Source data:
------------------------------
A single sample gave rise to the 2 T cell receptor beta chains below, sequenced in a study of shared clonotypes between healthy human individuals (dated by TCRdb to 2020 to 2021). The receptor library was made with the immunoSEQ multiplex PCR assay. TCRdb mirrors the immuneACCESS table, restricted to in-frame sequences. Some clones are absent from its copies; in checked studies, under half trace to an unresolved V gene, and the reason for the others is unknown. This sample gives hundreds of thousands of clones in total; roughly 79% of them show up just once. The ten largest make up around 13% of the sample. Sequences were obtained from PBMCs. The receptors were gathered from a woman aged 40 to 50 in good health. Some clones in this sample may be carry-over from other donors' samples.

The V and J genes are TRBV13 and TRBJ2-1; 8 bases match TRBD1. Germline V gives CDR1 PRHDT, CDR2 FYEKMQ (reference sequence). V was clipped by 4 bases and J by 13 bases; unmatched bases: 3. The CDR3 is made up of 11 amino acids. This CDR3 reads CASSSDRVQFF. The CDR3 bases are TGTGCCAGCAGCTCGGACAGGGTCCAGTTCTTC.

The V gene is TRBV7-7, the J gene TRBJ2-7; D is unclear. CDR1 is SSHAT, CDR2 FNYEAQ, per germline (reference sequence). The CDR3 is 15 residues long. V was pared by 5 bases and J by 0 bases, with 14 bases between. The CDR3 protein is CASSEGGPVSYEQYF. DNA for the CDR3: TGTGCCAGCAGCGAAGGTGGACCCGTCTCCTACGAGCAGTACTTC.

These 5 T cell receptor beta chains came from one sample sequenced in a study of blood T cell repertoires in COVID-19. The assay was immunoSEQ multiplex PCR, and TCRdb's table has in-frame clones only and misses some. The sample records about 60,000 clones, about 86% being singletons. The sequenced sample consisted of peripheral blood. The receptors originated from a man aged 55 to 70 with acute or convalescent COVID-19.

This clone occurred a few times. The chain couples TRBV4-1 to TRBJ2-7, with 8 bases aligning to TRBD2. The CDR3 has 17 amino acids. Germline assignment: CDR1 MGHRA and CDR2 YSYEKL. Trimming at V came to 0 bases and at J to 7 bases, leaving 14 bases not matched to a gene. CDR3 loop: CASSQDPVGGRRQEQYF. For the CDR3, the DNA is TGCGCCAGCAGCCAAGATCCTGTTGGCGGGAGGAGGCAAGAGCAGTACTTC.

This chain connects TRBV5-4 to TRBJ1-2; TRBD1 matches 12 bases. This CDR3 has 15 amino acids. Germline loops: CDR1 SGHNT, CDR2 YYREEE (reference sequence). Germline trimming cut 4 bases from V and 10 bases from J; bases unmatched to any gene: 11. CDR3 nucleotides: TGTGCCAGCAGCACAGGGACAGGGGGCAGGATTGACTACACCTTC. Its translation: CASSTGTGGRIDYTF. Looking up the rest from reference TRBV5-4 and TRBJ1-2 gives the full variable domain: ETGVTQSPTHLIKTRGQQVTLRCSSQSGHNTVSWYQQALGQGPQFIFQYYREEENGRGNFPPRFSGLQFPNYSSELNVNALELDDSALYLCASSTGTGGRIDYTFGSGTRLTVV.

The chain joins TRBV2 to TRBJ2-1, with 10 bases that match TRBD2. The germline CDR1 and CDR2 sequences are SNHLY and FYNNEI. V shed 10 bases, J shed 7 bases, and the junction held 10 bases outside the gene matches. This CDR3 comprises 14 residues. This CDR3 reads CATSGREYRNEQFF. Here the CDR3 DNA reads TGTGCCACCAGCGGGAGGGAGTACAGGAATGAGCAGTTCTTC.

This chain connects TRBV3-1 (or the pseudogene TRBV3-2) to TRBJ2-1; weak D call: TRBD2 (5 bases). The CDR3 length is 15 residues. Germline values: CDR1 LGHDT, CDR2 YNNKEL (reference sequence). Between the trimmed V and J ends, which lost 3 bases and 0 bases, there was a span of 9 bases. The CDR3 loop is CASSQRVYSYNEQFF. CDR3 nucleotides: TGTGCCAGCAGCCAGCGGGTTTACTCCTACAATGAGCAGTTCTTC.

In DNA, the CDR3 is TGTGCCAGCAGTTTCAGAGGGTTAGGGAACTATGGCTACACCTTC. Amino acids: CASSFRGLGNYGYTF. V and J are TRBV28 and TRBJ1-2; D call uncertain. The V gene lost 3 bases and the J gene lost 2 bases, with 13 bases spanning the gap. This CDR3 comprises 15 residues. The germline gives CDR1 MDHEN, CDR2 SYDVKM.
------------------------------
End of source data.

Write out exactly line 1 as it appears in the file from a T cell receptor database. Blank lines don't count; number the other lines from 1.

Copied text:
A single sample gave rise to the 2 T cell receptor beta chains below, sequenced in a study of shared clonotypes between healthy human individuals (dated by TCRdb to 2020 to 2021). The receptor library was made with the immunoSEQ multiplex PCR assay. TCRdb mirrors the immuneACCESS table, restricted to in-frame sequences. Some clones are absent from its copies; in checked studies, under half trace to an unresolved V gene, and the reason for the others is unknown. This sample gives hundreds of thousands of clones in total; roughly 79% of them show up just once. The ten largest make up around 13% of the sample. Sequences were obtained from PBMCs. The receptors were gathered from a woman aged 40 to 50 in good health. Some clones in this sample may be carry-over from other donors' samples.